NEW BRUNSWICK, NJ—Rutgers University President Robert Barchi will be speaking at RUSA, the Rutgers University Student Assembly, on Thursday, March 26 at the group's 7:30pm meeting.
The "Town Hall" meeting will be at the Raritan River Lounge at the Student Activities Center, located on George Street.
After Barchi's remarks, attendees will be permitted to ask questions and voice concerns, and as in previous meetings, students are anxious to bring their concerns to the forefront.
Those planning to ask questions should expect a thirty-second time limit for questions, and hope they get called on before the President departs.
Barchi has spoken to RUSA a handful of times during his presidency, which began in September 2012.
President Barchi’s tenure has been characterized by his inaccessibility to the public. Attendants will hope for more candid responses from President Barchi, than in previous meetings.
In the past, his response were dismissive, and, at times, defensive.
Barchi shocked the audience last November with a comment that many took offense to, when he said that his dealings with state legislators caused him to fear being lynched.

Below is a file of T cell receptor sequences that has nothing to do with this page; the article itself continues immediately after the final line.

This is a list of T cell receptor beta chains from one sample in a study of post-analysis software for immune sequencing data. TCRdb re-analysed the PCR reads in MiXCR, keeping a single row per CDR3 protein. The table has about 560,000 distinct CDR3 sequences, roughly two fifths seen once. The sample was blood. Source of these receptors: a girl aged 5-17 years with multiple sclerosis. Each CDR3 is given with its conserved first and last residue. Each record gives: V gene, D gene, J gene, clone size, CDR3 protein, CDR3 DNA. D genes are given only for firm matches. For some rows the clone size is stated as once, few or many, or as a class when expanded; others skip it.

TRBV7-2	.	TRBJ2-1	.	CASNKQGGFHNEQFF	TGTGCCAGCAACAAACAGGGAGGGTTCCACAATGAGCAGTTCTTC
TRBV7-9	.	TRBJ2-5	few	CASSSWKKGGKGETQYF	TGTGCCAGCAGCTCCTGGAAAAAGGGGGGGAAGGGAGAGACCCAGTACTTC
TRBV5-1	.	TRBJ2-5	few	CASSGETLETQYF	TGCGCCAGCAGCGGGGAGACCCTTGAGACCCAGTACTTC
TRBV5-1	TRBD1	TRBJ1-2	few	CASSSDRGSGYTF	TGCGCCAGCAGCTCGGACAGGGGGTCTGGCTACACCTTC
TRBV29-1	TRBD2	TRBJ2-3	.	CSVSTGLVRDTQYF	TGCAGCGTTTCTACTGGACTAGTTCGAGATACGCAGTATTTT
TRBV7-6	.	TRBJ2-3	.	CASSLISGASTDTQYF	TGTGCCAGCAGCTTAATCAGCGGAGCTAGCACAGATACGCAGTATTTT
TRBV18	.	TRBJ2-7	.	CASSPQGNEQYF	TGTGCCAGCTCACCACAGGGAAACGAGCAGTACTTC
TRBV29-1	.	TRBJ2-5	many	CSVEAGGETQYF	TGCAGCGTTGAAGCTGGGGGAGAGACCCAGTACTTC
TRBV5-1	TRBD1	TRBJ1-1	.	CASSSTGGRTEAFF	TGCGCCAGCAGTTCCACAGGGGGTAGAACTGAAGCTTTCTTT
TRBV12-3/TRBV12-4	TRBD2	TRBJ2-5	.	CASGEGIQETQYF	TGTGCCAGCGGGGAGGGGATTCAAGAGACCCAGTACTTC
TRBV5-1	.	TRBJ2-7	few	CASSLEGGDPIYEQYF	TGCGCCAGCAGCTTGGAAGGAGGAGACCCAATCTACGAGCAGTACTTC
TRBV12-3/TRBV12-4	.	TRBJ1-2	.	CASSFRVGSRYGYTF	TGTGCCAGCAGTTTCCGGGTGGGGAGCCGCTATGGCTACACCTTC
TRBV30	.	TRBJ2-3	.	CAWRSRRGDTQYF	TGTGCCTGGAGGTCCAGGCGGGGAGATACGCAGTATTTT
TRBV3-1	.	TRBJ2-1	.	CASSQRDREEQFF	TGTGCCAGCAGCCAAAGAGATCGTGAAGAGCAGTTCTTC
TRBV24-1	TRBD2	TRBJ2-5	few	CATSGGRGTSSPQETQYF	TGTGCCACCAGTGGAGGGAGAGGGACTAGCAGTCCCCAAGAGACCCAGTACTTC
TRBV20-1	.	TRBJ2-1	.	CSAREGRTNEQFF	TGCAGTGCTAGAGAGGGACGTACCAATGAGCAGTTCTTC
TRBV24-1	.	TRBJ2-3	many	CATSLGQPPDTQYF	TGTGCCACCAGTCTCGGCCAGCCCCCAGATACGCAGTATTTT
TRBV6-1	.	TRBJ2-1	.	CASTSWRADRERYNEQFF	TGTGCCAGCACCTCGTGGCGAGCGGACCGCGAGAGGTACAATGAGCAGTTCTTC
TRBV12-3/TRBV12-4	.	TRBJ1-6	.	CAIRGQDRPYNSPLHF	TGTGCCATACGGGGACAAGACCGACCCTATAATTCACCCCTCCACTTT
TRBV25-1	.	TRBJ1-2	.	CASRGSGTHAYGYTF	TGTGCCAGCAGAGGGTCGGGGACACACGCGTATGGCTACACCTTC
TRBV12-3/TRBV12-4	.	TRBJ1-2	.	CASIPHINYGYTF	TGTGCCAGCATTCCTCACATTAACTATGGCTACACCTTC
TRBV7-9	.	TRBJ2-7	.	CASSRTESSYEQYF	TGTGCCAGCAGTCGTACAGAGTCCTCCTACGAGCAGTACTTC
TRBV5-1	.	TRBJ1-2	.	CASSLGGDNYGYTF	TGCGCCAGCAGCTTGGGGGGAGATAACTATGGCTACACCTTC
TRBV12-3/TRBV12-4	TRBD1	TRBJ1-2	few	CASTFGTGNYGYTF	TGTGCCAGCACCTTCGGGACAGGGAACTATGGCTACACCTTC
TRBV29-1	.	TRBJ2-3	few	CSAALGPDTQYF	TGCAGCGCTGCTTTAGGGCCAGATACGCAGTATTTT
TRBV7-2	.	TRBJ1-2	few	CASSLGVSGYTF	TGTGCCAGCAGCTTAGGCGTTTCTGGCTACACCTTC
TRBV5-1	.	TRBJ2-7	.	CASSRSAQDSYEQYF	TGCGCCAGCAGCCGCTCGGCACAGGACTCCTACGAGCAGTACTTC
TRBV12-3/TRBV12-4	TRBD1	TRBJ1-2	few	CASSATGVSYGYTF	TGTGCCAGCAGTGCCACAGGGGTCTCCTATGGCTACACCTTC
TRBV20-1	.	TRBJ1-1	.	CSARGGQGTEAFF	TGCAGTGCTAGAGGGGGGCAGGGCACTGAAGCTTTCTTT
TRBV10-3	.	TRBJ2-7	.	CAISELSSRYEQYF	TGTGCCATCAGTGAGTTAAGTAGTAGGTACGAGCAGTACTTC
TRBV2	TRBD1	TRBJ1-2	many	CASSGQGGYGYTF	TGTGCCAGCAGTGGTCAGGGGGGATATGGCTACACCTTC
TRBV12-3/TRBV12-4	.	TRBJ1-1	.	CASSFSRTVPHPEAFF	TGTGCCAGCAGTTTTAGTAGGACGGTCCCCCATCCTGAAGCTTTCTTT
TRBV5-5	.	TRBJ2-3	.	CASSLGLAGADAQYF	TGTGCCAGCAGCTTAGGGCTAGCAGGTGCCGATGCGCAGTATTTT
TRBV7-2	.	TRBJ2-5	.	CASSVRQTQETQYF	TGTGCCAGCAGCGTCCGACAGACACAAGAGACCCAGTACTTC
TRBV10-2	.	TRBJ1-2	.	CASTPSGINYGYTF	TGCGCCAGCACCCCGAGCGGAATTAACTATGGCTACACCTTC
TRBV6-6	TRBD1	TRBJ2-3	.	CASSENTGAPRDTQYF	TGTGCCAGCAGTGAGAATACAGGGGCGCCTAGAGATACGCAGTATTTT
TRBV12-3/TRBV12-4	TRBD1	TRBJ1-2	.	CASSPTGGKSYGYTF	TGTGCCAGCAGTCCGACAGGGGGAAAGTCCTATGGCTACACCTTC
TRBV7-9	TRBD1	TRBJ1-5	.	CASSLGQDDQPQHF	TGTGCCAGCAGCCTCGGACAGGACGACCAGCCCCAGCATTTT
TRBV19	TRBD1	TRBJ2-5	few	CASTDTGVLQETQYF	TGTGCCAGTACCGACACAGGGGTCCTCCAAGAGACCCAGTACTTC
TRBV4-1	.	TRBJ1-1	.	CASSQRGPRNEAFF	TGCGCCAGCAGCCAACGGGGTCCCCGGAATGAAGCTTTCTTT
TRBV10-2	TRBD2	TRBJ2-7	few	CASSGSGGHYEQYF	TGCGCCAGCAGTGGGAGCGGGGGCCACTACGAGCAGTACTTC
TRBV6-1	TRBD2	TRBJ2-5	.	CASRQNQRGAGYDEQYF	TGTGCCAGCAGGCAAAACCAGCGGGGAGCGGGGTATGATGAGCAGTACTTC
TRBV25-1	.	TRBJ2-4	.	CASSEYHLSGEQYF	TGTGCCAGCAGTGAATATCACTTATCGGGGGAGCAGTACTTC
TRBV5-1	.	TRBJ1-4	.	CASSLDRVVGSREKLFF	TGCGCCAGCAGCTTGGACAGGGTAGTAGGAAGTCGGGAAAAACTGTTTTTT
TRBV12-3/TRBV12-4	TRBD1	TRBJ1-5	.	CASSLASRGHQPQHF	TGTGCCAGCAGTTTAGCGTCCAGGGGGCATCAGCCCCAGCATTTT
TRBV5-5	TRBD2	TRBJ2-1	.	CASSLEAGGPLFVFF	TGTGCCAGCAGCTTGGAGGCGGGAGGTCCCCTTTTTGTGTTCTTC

Issues regarding the University’s management of funds, as well as athletics, tuition, and employee salaries are likely to be featured in this discussion.
According to the event's official Facebook page, Barchi is expected to address the University’s rankings, its lofty "physical master plan," and the significant debt incurred from the school's entrance into the Big Ten athletic conference.
Barchi’s comments on the University’s Master Plan will be of particular interest.
Antonio Calcado, Vice President of University Affairs and Capital Planning, unveiled the plan, at the start of February.
The Master Plan is the third plan to revamp the College Avenue campus in the past fifteen years.
The public voiced concerns about the large expense of the plan, and some of its features’ lack of feasibility. The plan, for instance, called for a bicycle and walking bridge, above the Raritan River, into the Livingston Campus Ecological Preserve.
As in the past, similar plans did not justify the money spent funding them.